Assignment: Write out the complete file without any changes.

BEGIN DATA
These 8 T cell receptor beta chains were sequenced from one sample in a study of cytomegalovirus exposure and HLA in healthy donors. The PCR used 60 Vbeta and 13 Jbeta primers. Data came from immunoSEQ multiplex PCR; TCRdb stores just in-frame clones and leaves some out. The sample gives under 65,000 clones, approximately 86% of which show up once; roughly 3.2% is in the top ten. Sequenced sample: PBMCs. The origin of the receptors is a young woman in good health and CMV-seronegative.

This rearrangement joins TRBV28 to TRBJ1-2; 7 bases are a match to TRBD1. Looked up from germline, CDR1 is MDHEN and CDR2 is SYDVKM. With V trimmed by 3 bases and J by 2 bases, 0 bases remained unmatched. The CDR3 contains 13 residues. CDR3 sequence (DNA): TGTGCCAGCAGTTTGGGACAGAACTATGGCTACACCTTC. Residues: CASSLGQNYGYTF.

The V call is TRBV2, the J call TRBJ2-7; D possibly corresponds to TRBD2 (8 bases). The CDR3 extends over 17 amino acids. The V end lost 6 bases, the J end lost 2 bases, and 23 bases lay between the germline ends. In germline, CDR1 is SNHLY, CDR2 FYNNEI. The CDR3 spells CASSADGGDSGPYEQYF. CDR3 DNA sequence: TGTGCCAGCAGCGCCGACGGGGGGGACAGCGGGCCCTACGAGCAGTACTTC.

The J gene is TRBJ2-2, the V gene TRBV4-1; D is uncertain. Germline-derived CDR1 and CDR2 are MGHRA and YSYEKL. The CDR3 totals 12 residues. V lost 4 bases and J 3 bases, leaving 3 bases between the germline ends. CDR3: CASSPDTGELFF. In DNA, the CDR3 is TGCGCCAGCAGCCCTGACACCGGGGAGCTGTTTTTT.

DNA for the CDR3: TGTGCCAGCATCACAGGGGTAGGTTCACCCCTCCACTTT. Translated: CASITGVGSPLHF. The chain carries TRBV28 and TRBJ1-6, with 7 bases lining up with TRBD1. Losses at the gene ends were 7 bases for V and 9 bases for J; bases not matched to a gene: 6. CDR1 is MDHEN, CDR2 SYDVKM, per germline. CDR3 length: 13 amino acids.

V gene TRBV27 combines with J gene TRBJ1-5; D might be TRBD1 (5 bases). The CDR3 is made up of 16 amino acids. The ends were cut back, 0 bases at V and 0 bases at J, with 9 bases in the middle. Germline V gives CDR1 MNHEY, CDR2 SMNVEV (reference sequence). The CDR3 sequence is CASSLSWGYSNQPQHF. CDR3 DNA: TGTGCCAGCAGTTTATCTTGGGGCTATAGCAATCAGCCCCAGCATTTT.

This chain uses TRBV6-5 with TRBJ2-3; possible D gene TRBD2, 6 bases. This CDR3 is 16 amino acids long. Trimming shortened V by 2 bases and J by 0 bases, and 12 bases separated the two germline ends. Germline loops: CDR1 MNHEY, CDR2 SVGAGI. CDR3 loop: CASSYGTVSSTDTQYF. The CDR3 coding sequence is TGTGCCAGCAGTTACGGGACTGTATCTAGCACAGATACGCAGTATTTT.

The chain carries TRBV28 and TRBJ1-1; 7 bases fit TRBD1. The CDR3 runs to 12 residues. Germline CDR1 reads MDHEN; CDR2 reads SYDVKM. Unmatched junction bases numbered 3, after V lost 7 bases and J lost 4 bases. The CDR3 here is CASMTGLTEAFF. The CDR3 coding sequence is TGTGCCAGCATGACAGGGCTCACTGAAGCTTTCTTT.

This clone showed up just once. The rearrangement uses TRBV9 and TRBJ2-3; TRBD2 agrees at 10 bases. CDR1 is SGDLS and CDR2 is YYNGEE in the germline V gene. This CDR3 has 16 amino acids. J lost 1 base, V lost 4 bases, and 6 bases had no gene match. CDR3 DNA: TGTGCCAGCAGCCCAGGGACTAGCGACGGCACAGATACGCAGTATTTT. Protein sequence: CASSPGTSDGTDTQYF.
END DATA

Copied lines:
These 8 T cell receptor beta chains were sequenced from one sample in a study of cytomegalovirus exposure and HLA in healthy donors. The PCR used 60 Vbeta and 13 Jbeta primers. Data came from immunoSEQ multiplex PCR; TCRdb stores just in-frame clones and leaves some out. The sample gives under 65,000 clones, approximately 86% of which show up once; roughly 3.2% is in the top ten. Sequenced sample: PBMCs. The origin of the receptors is a young woman in good health and CMV-seronegative.

This rearrangement joins TRBV28 to TRBJ1-2; 7 bases are a match to TRBD1. Looked up from germline, CDR1 is MDHEN and CDR2 is SYDVKM. With V trimmed by 3 bases and J by 2 bases, 0 bases remained unmatched. The CDR3 contains 13 residues. CDR3 sequence (DNA): TGTGCCAGCAGTTTGGGACAGAACTATGGCTACACCTTC. Residues: CASSLGQNYGYTF.

The V call is TRBV2, the J call TRBJ2-7; D possibly corresponds to TRBD2 (8 bases). The CDR3 extends over 17 amino acids. The V end lost 6 bases, the J end lost 2 bases, and 23 bases lay between the germline ends. In germline, CDR1 is SNHLY, CDR2 FYNNEI. The CDR3 spells CASSADGGDSGPYEQYF. CDR3 DNA sequence: TGTGCCAGCAGCGCCGACGGGGGGGACAGCGGGCCCTACGAGCAGTACTTC.

The J gene is TRBJ2-2, the V gene TRBV4-1; D is uncertain. Germline-derived CDR1 and CDR2 are MGHRA and YSYEKL. The CDR3 totals 12 residues. V lost 4 bases and J 3 bases, leaving 3 bases between the germline ends. CDR3: CASSPDTGELFF. In DNA, the CDR3 is TGCGCCAGCAGCCCTGACACCGGGGAGCTGTTTTTT.

DNA for the CDR3: TGTGCCAGCATCACAGGGGTAGGTTCACCCCTCCACTTT. Translated: CASITGVGSPLHF. The chain carries TRBV28 and TRBJ1-6, with 7 bases lining up with TRBD1. Losses at the gene ends were 7 bases for V and 9 bases for J; bases not matched to a gene: 6. CDR1 is MDHEN, CDR2 SYDVKM, per germline. CDR3 length: 13 amino acids.

V gene TRBV27 combines with J gene TRBJ1-5; D might be TRBD1 (5 bases). The CDR3 is made up of 16 amino acids. The ends were cut back, 0 bases at V and 0 bases at J, with 9 bases in the middle. Germline V gives CDR1 MNHEY, CDR2 SMNVEV (reference sequence). The CDR3 sequence is CASSLSWGYSNQPQHF. CDR3 DNA: TGTGCCAGCAGTTTATCTTGGGGCTATAGCAATCAGCCCCAGCATTTT.

This chain uses TRBV6-5 with TRBJ2-3; possible D gene TRBD2, 6 bases. This CDR3 is 16 amino acids long. Trimming shortened V by 2 bases and J by 0 bases, and 12 bases separated the two germline ends. Germline loops: CDR1 MNHEY, CDR2 SVGAGI. CDR3 loop: CASSYGTVSSTDTQYF. The CDR3 coding sequence is TGTGCCAGCAGTTACGGGACTGTATCTAGCACAGATACGCAGTATTTT.

The chain carries TRBV28 and TRBJ1-1; 7 bases fit TRBD1. The CDR3 runs to 12 residues. Germline CDR1 reads MDHEN; CDR2 reads SYDVKM. Unmatched junction bases numbered 3, after V lost 7 bases and J lost 4 bases. The CDR3 here is CASMTGLTEAFF. The CDR3 coding sequence is TGTGCCAGCATGACAGGGCTCACTGAAGCTTTCTTT.

This clone showed up just once. The rearrangement uses TRBV9 and TRBJ2-3; TRBD2 agrees at 10 bases. CDR1 is SGDLS and CDR2 is YYNGEE in the germline V gene. This CDR3 has 16 amino acids. J lost 1 base, V lost 4 bases, and 6 bases had no gene match. CDR3 DNA: TGTGCCAGCAGCCCAGGGACTAGCGACGGCACAGATACGCAGTATTTT. Protein sequence: CASSPGTSDGTDTQYF.